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As a citizen of a VWP country (The Netherlands), I do not need ESTA to enter the USA by land:

If you are a citizen of a country that participates in the Visa Waiver Program (VWP), and you enter the U.S. by land from Mexico or Canada, you are only required to complete the paper I-94W form at the land border crossing. ESTA is currently required for air and cruise ship travel only.

If I arrive to Windsor, Ontario at 11:43, can I catch a Greyhound bus from Detroit departing 14:00?

The tunnel bus departs every 30 minutes from the Windsor International Transit Center (3.5 km from the VIA Rail station), and takes slightly over 30 minutes to reach various stops in Detroit, so under normal circumstances, it would be no problem. However, there's a border crossing in-between. How much extra time should I take for crossing the Windsor-Ontario border on the tunnel bus?


(Note: I chose to ask a very specific question to a quite specific border crossing, but more generic answers are also welcome)

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Well don't forget that even if your crossing is quick, there are other people on the bus who might delay the crossing for various passport/visa reasons. Officials usually have everyone get off the bus to go through customs. –  Blackbird57 Mar 10 at 17:08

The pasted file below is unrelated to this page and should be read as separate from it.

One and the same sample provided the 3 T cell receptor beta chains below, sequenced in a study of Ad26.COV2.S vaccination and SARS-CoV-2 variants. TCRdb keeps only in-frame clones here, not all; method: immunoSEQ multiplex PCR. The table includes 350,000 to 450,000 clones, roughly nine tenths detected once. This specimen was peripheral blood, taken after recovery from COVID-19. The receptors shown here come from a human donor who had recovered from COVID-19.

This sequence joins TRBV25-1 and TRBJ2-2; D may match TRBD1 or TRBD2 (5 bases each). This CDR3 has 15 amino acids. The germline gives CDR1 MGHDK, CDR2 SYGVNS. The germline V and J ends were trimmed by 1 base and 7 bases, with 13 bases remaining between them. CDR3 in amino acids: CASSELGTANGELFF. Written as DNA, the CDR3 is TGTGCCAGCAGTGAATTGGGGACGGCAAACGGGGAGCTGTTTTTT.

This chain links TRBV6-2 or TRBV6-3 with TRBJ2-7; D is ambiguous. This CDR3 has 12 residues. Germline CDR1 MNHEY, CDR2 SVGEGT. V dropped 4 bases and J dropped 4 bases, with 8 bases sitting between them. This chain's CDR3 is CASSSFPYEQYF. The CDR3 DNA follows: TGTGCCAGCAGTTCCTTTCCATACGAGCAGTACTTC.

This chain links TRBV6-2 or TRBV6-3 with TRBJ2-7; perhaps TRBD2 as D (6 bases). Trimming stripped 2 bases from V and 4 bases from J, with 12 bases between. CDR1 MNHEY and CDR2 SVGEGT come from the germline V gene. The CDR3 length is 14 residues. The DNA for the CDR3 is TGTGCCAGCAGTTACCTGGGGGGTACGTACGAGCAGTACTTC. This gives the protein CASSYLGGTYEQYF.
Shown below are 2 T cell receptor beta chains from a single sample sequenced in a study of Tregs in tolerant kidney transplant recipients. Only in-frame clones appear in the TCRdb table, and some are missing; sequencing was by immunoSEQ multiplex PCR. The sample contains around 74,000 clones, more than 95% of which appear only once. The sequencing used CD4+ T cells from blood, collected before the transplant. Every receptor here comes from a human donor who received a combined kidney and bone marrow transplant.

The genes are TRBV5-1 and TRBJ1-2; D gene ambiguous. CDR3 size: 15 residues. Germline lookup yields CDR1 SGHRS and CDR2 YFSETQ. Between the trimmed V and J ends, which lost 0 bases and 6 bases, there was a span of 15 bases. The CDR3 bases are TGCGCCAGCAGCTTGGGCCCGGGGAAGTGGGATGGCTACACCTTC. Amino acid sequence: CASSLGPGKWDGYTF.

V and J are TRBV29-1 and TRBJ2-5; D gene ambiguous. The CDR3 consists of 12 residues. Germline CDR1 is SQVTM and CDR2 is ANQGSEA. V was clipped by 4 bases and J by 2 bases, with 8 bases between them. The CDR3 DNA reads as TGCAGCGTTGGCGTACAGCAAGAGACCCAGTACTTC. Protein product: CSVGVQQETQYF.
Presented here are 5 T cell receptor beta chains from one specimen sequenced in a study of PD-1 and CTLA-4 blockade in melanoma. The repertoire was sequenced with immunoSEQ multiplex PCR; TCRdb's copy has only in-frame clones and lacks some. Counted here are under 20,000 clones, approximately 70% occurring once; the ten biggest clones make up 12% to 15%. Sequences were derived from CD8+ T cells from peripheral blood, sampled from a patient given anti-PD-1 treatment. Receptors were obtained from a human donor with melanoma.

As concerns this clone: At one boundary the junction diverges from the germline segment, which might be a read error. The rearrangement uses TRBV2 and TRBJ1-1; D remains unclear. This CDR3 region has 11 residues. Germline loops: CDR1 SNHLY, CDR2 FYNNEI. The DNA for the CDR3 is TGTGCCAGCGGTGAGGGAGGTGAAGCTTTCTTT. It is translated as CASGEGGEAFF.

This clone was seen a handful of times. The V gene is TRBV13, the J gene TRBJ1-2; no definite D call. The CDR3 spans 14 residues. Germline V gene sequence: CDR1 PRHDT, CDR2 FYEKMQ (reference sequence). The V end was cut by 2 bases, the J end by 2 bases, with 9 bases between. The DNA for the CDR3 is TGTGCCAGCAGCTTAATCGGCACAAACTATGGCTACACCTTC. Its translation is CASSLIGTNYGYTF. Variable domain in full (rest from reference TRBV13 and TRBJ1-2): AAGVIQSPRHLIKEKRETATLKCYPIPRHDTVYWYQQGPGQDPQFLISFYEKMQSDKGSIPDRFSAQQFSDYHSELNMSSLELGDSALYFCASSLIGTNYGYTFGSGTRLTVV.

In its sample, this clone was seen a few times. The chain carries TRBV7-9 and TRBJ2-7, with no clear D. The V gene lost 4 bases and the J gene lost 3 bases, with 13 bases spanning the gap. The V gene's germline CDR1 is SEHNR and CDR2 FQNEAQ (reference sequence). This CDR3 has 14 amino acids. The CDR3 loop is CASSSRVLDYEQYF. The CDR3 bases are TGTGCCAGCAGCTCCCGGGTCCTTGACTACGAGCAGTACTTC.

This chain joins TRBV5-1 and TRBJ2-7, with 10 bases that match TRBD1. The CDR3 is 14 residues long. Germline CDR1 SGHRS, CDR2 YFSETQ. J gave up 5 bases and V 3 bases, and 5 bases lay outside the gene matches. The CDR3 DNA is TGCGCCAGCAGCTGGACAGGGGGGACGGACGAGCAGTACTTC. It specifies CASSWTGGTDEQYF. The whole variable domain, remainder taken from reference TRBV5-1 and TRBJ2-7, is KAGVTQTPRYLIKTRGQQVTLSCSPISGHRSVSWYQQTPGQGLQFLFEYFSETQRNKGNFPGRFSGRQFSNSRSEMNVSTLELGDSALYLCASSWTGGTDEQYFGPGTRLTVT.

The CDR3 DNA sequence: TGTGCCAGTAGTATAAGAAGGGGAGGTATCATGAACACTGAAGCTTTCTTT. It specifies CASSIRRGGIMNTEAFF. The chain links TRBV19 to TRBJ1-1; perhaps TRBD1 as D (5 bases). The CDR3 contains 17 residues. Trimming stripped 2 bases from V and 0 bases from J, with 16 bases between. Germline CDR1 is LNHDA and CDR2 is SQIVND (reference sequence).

@Blackbird57 Does it make any difference that the bus is local? I don't know the situation at the border, but if I'm through the border while someone else delays the bus, I could simply proceed by taxi, if there are any taxis at this point (I imagine crossing the border by taxi may be difficult). –  gerrit Mar 10 at 18:38
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@Blackbird57 I have crossed the border by bus exactly once. Someone asked for a count of people by nationality, I think a person wandered up and down the bus to look at us, and we were on our way. We did not disembark. Not to say it's always like that, and this was a charter bus which may be relevant. –  Kate Gregory Mar 10 at 19:54